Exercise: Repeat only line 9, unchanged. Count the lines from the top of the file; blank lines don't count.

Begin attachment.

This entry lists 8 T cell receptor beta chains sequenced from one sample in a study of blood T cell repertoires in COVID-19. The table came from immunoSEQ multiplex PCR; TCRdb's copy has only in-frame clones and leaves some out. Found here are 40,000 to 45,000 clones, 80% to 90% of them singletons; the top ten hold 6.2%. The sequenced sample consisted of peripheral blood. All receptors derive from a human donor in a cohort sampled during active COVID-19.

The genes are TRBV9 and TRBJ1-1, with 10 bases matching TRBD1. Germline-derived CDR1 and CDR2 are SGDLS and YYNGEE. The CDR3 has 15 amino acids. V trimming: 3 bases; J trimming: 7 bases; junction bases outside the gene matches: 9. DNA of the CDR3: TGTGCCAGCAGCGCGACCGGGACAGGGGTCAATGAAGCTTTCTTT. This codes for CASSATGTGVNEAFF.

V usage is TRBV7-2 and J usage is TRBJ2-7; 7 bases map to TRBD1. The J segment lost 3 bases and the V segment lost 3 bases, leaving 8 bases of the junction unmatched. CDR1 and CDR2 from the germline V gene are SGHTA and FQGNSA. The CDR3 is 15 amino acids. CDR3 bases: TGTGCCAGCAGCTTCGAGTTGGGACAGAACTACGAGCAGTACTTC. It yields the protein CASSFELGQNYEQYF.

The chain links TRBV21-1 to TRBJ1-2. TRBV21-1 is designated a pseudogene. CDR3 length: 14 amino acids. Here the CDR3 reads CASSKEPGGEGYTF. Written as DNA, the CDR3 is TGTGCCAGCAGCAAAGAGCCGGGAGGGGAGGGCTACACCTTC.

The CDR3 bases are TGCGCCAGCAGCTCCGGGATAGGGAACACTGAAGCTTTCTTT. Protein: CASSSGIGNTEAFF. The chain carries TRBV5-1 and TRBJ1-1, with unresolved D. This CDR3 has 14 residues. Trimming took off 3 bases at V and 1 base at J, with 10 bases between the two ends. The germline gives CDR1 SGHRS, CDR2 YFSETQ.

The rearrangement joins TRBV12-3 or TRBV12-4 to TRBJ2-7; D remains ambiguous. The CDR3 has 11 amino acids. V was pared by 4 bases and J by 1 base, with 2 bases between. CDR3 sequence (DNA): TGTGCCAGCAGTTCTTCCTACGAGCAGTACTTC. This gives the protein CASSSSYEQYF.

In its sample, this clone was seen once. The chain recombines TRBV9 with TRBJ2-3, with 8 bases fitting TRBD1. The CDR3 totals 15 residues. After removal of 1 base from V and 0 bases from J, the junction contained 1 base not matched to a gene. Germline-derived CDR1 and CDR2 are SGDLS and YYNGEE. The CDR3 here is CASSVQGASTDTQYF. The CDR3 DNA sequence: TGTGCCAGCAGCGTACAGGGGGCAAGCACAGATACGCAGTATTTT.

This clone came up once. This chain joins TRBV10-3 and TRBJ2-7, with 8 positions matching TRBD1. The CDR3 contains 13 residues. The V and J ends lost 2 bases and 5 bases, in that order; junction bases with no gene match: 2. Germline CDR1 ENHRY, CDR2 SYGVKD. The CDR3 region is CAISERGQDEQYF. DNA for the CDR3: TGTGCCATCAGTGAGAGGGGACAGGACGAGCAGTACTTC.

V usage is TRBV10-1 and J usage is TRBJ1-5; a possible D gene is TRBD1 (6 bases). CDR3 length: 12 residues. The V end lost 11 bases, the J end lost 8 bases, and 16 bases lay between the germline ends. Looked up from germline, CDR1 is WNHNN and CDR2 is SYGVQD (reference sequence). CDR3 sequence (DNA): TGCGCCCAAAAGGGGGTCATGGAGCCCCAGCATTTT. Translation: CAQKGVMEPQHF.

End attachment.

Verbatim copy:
V usage is TRBV10-1 and J usage is TRBJ1-5; a possible D gene is TRBD1 (6 bases). CDR3 length: 12 residues. The V end lost 11 bases, the J end lost 8 bases, and 16 bases lay between the germline ends. Looked up from germline, CDR1 is WNHNN and CDR2 is SYGVQD (reference sequence). CDR3 sequence (DNA): TGCGCCCAAAAGGGGGTCATGGAGCCCCAGCATTTT. Translation: CAQKGVMEPQHF.